Emails from outside sources warn Dickinson users of potentially harmful links or attachments due to the “growth of criminal activity over the Internet,” stated Kevin Truman, director of infrastructure systems and information security, in a Jan. 24 email.
The new “caution” labels on emails appeared at the beginning of this semester, as students reported scams from Microsoft emails.
According to Truman, Dickinson’s Library and Information Systems (LIS) has “SPAM” solutions to capture “malicious email content,” although the technology does not catch all phishing emails. “When a malicious email does get through our filters, it is incumbent upon the recipient to use caution,” Truman stated.
Students have mixed reactions on the effectiveness of the caution notice.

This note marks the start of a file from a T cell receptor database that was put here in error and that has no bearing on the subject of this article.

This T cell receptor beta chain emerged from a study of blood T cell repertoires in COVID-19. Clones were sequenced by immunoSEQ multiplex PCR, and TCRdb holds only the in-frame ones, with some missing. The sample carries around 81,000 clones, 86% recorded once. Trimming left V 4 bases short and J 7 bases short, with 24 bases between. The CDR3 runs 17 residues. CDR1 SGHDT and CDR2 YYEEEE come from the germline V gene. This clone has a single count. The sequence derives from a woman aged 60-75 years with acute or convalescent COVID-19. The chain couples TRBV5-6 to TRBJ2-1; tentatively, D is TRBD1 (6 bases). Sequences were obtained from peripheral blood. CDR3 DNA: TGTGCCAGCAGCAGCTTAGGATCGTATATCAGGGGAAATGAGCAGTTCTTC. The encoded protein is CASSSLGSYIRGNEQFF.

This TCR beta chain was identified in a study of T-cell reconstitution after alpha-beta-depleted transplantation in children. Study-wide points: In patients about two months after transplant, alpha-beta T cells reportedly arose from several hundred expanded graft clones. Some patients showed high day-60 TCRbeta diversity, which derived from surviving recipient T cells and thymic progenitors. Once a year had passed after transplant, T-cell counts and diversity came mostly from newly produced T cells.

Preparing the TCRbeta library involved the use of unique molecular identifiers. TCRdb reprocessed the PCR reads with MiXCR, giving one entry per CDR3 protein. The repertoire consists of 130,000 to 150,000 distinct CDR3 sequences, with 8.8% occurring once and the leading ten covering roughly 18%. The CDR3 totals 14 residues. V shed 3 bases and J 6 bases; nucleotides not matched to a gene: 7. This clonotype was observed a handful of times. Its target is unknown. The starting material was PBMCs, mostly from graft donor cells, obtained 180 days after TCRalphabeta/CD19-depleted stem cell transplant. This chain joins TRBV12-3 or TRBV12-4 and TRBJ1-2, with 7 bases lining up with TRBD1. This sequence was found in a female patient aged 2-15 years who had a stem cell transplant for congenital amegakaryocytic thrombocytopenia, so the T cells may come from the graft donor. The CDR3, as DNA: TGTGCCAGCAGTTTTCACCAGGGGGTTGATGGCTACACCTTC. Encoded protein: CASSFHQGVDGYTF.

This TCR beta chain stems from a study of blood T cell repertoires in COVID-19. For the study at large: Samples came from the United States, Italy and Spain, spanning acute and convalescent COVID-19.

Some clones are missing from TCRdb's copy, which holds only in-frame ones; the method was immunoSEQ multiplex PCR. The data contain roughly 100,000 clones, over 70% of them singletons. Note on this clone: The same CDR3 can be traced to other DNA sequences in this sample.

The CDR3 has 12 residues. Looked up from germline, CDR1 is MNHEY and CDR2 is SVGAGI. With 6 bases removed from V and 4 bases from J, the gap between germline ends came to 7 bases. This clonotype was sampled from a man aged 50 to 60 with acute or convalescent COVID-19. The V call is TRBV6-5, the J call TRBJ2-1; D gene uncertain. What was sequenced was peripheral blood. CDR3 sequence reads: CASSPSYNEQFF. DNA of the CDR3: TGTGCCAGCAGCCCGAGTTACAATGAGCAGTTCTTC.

Ariana Patterson ’22 stated, “I don’t find the caution emails particularly useful because they get put on stuff that’s relevant for activities for organizations you’re in.” Patterson said that scam emails coming from Dickinson accounts do not have caution labels on them.
Lucas Curran ’22 said that he has received lots of “caution” emails within the last month. “I don’t care anymore, I was a little confused at first, but now it seems like every email says ‘caution.’”
Truman said that LIS will implement more security tools in the near future. For anyone whose accounts may have been compromised, Truman said they should contact the LIS Helpdesk and there is “helpful information on the LIS website about Phishing and computer Malware.”